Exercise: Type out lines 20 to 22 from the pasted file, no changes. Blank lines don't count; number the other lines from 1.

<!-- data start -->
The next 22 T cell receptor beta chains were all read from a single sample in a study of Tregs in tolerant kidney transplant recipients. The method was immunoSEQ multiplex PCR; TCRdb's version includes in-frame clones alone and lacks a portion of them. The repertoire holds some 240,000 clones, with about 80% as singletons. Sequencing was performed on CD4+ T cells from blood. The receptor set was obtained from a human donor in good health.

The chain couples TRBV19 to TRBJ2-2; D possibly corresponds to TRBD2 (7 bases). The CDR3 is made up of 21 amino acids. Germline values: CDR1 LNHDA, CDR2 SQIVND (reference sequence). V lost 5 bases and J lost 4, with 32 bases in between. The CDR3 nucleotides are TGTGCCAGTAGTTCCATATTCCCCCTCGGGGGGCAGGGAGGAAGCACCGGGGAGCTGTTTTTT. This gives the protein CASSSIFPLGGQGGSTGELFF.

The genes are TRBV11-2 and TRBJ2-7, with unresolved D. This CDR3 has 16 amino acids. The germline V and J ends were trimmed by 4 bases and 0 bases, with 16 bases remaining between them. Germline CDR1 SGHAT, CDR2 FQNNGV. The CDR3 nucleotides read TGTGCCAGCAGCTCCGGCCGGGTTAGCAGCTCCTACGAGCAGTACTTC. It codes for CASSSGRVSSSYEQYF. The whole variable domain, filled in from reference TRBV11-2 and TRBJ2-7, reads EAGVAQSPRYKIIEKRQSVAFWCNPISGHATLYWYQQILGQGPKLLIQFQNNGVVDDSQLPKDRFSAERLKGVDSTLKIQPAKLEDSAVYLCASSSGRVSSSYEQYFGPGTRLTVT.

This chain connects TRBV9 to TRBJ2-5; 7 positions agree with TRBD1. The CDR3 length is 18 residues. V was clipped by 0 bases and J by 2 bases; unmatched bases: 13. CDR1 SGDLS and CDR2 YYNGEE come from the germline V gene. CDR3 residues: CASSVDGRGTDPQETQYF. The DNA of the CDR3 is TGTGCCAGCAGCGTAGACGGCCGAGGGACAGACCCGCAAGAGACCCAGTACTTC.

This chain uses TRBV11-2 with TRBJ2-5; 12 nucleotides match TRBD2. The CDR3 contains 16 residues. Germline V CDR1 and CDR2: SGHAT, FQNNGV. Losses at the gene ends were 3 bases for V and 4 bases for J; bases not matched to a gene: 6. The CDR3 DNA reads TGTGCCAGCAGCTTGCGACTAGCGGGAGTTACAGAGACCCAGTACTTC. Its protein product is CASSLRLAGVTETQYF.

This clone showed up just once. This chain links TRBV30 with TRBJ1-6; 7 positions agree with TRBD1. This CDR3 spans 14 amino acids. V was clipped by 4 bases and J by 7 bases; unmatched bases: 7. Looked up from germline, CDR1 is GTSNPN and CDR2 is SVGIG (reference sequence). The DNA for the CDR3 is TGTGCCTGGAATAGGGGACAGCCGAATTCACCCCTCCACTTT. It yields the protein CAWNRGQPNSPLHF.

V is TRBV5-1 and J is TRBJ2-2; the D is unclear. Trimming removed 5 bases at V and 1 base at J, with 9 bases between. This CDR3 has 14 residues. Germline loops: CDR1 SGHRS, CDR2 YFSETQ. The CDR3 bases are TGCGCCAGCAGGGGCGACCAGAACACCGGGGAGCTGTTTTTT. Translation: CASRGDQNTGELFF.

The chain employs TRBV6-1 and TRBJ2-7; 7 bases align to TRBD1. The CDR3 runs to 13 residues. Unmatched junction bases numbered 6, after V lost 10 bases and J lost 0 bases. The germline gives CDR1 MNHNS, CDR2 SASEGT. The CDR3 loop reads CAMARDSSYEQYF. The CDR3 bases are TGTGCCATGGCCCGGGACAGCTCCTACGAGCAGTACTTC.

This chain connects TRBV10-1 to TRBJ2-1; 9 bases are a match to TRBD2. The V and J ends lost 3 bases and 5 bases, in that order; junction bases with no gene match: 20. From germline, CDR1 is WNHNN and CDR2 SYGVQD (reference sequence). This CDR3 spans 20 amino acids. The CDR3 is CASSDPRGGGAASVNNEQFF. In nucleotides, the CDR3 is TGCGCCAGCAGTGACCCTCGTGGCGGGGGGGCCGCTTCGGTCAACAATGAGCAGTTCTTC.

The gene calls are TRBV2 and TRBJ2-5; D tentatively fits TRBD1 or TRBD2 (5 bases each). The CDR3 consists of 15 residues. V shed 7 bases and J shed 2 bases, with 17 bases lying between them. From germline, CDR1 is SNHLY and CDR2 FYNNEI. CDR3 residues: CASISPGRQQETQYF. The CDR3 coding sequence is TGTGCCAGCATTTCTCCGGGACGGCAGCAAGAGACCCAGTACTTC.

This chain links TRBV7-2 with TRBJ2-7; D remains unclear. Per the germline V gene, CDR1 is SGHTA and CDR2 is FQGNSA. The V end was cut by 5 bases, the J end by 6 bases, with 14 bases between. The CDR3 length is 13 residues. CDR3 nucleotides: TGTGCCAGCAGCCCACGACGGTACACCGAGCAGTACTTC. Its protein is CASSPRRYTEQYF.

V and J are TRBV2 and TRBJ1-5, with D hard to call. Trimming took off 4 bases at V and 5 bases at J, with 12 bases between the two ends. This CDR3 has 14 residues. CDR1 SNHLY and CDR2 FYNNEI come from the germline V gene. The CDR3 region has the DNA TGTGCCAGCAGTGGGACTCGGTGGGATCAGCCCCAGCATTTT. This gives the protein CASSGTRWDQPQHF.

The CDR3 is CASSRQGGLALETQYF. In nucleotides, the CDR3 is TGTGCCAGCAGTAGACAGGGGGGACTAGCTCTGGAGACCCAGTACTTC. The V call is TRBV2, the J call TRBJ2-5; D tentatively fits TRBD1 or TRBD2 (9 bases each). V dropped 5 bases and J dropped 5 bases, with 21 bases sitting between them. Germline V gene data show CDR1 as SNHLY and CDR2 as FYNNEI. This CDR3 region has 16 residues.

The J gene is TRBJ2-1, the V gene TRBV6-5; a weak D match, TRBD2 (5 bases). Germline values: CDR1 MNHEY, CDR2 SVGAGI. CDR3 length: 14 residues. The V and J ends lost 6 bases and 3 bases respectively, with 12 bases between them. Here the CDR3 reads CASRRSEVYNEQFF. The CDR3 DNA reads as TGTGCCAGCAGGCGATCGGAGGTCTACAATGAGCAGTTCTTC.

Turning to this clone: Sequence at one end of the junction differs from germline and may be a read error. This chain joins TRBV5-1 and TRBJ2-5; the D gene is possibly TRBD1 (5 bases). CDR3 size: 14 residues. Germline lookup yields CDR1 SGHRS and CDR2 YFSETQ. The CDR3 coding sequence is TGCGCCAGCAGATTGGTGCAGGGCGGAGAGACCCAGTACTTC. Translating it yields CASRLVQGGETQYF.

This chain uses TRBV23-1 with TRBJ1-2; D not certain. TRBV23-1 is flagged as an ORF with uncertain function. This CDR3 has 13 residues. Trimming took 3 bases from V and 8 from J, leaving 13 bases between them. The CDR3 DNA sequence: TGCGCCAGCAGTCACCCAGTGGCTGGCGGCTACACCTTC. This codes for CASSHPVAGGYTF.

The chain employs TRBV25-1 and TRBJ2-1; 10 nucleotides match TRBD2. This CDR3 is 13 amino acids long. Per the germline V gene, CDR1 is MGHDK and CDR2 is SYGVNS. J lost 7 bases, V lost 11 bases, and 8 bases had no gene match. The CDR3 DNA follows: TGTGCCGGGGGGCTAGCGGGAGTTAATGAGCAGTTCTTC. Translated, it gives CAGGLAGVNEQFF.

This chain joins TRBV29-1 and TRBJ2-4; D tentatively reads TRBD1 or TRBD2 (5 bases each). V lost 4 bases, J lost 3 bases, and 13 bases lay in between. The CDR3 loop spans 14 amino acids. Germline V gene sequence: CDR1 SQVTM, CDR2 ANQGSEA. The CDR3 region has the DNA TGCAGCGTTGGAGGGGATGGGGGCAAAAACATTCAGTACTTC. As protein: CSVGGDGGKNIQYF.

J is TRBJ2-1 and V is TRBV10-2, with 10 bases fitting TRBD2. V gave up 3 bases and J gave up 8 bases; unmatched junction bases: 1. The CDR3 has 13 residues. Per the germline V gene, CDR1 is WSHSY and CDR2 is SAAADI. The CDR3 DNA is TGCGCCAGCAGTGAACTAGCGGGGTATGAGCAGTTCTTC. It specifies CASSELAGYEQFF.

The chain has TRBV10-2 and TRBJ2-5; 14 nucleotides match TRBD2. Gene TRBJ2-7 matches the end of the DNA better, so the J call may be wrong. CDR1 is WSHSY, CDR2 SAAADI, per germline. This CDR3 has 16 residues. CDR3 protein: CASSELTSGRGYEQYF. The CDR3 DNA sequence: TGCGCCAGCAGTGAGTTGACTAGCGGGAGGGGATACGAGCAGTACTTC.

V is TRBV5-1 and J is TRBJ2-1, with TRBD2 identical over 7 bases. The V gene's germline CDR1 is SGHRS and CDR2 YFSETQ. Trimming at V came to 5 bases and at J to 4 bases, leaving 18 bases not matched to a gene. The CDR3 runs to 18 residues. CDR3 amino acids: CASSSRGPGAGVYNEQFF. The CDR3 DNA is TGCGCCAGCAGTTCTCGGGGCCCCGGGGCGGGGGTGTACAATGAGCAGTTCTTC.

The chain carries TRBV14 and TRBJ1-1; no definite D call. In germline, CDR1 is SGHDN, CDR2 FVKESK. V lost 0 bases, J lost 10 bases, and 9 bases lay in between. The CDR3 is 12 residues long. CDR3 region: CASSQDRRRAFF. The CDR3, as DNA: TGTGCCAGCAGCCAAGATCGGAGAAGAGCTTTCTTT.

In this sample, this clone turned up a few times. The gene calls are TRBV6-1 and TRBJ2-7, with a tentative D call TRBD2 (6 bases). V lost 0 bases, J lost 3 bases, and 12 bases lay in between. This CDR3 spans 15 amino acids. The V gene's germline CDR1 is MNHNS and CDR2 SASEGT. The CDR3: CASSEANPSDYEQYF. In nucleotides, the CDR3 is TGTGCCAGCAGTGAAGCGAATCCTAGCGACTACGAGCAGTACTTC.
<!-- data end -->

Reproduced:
The chain has TRBV10-2 and TRBJ2-5; 14 nucleotides match TRBD2. Gene TRBJ2-7 matches the end of the DNA better, so the J call may be wrong. CDR1 is WSHSY, CDR2 SAAADI, per germline. This CDR3 has 16 residues. CDR3 protein: CASSELTSGRGYEQYF. The CDR3 DNA sequence: TGCGCCAGCAGTGAGTTGACTAGCGGGAGGGGATACGAGCAGTACTTC.

V is TRBV5-1 and J is TRBJ2-1, with TRBD2 identical over 7 bases. The V gene's germline CDR1 is SGHRS and CDR2 YFSETQ. Trimming at V came to 5 bases and at J to 4 bases, leaving 18 bases not matched to a gene. The CDR3 runs to 18 residues. CDR3 amino acids: CASSSRGPGAGVYNEQFF. The CDR3 DNA is TGCGCCAGCAGTTCTCGGGGCCCCGGGGCGGGGGTGTACAATGAGCAGTTCTTC.

The chain carries TRBV14 and TRBJ1-1; no definite D call. In germline, CDR1 is SGHDN, CDR2 FVKESK. V lost 0 bases, J lost 10 bases, and 9 bases lay in between. The CDR3 is 12 residues long. CDR3 region: CASSQDRRRAFF. The CDR3, as DNA: TGTGCCAGCAGCCAAGATCGGAGAAGAGCTTTCTTT.